NEW YORK (Reuters Health) - For people with diabetes, the likelihood of having a major heart-related event is as high as for non-diabetics who've previously suffered a heart attack, Danish researchers report.
The finding, which appears in the American Heart Association's journal Circulation, comes from a study of 3.3 million residents of Denmark who were at least 30 years of age. Overall, 2.2 percent of subjects had diabetes and 2.4 percent had a prior heart attack.
Dr. Tina Ken Schramm and colleagues found that, compared with men without diabetes or a prior heart attack, those with diabetes were 2.32-times more likely to experience a stroke, heart attack or death from cardiovascular causes, and those with a prior heart attack were 2.48-times more likely.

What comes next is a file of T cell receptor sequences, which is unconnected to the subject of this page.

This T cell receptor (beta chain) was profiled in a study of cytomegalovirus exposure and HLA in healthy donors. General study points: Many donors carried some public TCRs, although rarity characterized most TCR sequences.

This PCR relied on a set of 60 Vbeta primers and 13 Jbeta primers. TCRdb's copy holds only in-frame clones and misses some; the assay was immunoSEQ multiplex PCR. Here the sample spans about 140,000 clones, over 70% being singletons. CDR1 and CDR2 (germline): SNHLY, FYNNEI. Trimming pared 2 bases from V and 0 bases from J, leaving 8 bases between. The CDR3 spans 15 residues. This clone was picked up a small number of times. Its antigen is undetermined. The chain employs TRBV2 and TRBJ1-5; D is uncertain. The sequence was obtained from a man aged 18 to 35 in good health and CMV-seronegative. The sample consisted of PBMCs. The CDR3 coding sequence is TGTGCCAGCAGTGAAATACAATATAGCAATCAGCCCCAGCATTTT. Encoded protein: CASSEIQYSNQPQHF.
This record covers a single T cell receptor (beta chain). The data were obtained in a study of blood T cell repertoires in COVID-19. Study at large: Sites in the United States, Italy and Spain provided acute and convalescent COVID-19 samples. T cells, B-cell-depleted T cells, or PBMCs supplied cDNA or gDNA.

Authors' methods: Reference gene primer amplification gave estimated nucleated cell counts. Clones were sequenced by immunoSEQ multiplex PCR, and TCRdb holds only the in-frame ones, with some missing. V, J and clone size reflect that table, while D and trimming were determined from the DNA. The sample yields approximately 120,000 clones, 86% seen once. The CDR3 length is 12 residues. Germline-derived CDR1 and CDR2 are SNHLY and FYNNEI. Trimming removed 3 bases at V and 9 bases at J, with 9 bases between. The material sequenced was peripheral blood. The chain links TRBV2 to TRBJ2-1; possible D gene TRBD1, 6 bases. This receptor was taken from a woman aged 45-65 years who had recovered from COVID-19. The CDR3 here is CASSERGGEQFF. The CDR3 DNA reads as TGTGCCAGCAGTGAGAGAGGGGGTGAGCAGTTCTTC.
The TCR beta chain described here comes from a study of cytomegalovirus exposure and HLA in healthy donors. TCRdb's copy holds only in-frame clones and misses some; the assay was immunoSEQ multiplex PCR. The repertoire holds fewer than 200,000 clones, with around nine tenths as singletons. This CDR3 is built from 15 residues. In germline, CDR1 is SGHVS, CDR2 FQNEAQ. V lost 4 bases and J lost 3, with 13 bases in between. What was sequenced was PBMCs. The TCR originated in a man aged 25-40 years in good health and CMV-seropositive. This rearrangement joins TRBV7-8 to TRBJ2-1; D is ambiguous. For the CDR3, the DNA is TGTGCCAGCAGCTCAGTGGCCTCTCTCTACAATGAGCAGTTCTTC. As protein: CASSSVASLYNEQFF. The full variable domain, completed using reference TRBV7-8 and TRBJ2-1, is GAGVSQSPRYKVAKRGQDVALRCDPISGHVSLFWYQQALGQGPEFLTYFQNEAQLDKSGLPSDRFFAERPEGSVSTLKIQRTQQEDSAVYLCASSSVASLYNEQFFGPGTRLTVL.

For women, the corresponding risks were raised 2.48- and 2.71-times.
Furthermore, when people with diabetes do have a heart attack, "they are twice as likely to die as non-diabetics," Schramm said in a statement.
Diabetic patients should be given statins and other medications that have been shown to help prevent cardiovascular events in this group, the researchers conclude.
SOURCE: Circulation, April 15, 2008.